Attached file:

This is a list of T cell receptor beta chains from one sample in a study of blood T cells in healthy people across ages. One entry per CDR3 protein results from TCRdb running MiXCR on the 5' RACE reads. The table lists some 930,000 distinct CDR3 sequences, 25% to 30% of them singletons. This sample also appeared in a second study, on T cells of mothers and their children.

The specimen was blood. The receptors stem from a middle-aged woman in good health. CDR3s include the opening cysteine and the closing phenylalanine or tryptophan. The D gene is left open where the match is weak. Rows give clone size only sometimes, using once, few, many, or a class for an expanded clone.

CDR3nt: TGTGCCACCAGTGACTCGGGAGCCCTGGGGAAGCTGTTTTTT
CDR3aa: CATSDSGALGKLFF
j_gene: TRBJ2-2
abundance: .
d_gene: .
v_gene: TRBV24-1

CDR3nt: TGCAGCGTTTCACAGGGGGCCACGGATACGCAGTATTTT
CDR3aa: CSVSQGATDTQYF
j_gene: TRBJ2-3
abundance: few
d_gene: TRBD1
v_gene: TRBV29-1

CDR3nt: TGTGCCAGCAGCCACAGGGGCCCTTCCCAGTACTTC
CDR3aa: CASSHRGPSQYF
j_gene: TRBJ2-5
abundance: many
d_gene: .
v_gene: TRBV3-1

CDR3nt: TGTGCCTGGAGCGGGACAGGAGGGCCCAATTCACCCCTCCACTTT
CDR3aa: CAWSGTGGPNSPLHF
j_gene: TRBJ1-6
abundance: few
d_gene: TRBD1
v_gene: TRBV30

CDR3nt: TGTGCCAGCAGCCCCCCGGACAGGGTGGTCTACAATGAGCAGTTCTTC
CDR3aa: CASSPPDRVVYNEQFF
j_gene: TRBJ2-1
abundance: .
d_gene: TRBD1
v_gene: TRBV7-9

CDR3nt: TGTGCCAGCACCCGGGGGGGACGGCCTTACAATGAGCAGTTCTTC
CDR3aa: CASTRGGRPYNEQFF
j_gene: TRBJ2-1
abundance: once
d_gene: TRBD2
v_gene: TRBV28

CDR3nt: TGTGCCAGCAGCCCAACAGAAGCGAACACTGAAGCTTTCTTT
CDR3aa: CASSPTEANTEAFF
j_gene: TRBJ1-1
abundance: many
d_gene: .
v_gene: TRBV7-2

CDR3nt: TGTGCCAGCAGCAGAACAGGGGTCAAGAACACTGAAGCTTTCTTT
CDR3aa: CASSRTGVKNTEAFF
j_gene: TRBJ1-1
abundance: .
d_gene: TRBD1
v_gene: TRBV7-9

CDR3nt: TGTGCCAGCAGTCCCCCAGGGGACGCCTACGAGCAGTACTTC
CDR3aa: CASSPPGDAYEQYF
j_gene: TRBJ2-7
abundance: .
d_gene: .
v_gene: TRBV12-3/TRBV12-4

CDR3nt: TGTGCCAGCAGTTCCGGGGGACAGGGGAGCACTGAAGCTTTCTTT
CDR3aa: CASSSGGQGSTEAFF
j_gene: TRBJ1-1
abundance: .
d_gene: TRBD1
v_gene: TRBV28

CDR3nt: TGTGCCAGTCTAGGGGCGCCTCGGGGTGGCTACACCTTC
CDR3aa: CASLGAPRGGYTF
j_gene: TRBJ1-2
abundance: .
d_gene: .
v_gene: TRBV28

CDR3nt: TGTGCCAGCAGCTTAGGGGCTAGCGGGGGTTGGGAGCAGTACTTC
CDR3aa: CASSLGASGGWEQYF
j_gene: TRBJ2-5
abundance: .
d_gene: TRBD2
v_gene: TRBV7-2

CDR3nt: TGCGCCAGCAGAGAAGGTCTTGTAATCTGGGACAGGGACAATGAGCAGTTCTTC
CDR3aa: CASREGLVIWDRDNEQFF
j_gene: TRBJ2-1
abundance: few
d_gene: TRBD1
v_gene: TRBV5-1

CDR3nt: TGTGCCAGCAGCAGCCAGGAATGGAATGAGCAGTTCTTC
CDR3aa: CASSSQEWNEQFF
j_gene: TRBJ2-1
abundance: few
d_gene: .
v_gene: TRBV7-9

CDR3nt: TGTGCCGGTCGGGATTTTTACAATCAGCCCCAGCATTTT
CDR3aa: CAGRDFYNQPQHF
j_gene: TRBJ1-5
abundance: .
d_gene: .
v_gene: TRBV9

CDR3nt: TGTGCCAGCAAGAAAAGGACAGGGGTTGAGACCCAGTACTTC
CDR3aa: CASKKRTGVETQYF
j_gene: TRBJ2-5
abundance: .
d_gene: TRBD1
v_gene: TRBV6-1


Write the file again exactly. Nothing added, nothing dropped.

This is a list of T cell receptor beta chains from one sample in a study of blood T cells in healthy people across ages. One entry per CDR3 protein results from TCRdb running MiXCR on the 5' RACE reads. The table lists some 930,000 distinct CDR3 sequences, 25% to 30% of them singletons. This sample also appeared in a second study, on T cells of mothers and their children.

The specimen was blood. The receptors stem from a middle-aged woman in good health. CDR3s include the opening cysteine and the closing phenylalanine or tryptophan. The D gene is left open where the match is weak. Rows give clone size only sometimes, using once, few, many, or a class for an expanded clone.

CDR3nt: TGTGCCACCAGTGACTCGGGAGCCCTGGGGAAGCTGTTTTTT
CDR3aa: CATSDSGALGKLFF
j_gene: TRBJ2-2
abundance: .
d_gene: .
v_gene: TRBV24-1

CDR3nt: TGCAGCGTTTCACAGGGGGCCACGGATACGCAGTATTTT
CDR3aa: CSVSQGATDTQYF
j_gene: TRBJ2-3
abundance: few
d_gene: TRBD1
v_gene: TRBV29-1

CDR3nt: TGTGCCAGCAGCCACAGGGGCCCTTCCCAGTACTTC
CDR3aa: CASSHRGPSQYF
j_gene: TRBJ2-5
abundance: many
d_gene: .
v_gene: TRBV3-1

CDR3nt: TGTGCCTGGAGCGGGACAGGAGGGCCCAATTCACCCCTCCACTTT
CDR3aa: CAWSGTGGPNSPLHF
j_gene: TRBJ1-6
abundance: few
d_gene: TRBD1
v_gene: TRBV30

CDR3nt: TGTGCCAGCAGCCCCCCGGACAGGGTGGTCTACAATGAGCAGTTCTTC
CDR3aa: CASSPPDRVVYNEQFF
j_gene: TRBJ2-1
abundance: .
d_gene: TRBD1
v_gene: TRBV7-9

CDR3nt: TGTGCCAGCACCCGGGGGGGACGGCCTTACAATGAGCAGTTCTTC
CDR3aa: CASTRGGRPYNEQFF
j_gene: TRBJ2-1
abundance: once
d_gene: TRBD2
v_gene: TRBV28

CDR3nt: TGTGCCAGCAGCCCAACAGAAGCGAACACTGAAGCTTTCTTT
CDR3aa: CASSPTEANTEAFF
j_gene: TRBJ1-1
abundance: many
d_gene: .
v_gene: TRBV7-2

CDR3nt: TGTGCCAGCAGCAGAACAGGGGTCAAGAACACTGAAGCTTTCTTT
CDR3aa: CASSRTGVKNTEAFF
j_gene: TRBJ1-1
abundance: .
d_gene: TRBD1
v_gene: TRBV7-9

CDR3nt: TGTGCCAGCAGTCCCCCAGGGGACGCCTACGAGCAGTACTTC
CDR3aa: CASSPPGDAYEQYF
j_gene: TRBJ2-7
abundance: .
d_gene: .
v_gene: TRBV12-3/TRBV12-4

CDR3nt: TGTGCCAGCAGTTCCGGGGGACAGGGGAGCACTGAAGCTTTCTTT
CDR3aa: CASSSGGQGSTEAFF
j_gene: TRBJ1-1
abundance: .
d_gene: TRBD1
v_gene: TRBV28

CDR3nt: TGTGCCAGTCTAGGGGCGCCTCGGGGTGGCTACACCTTC
CDR3aa: CASLGAPRGGYTF
j_gene: TRBJ1-2
abundance: .
d_gene: .
v_gene: TRBV28

CDR3nt: TGTGCCAGCAGCTTAGGGGCTAGCGGGGGTTGGGAGCAGTACTTC
CDR3aa: CASSLGASGGWEQYF
j_gene: TRBJ2-5
abundance: .
d_gene: TRBD2
v_gene: TRBV7-2

CDR3nt: TGCGCCAGCAGAGAAGGTCTTGTAATCTGGGACAGGGACAATGAGCAGTTCTTC
CDR3aa: CASREGLVIWDRDNEQFF
j_gene: TRBJ2-1
abundance: few
d_gene: TRBD1
v_gene: TRBV5-1

CDR3nt: TGTGCCAGCAGCAGCCAGGAATGGAATGAGCAGTTCTTC
CDR3aa: CASSSQEWNEQFF
j_gene: TRBJ2-1
abundance: few
d_gene: .
v_gene: TRBV7-9

CDR3nt: TGTGCCGGTCGGGATTTTTACAATCAGCCCCAGCATTTT
CDR3aa: CAGRDFYNQPQHF
j_gene: TRBJ1-5
abundance: .
d_gene: .
v_gene: TRBV9

CDR3nt: TGTGCCAGCAAGAAAAGGACAGGGGTTGAGACCCAGTACTTC
CDR3aa: CASKKRTGVETQYF
j_gene: TRBJ2-5
abundance: .
d_gene: TRBD1
v_gene: TRBV6-1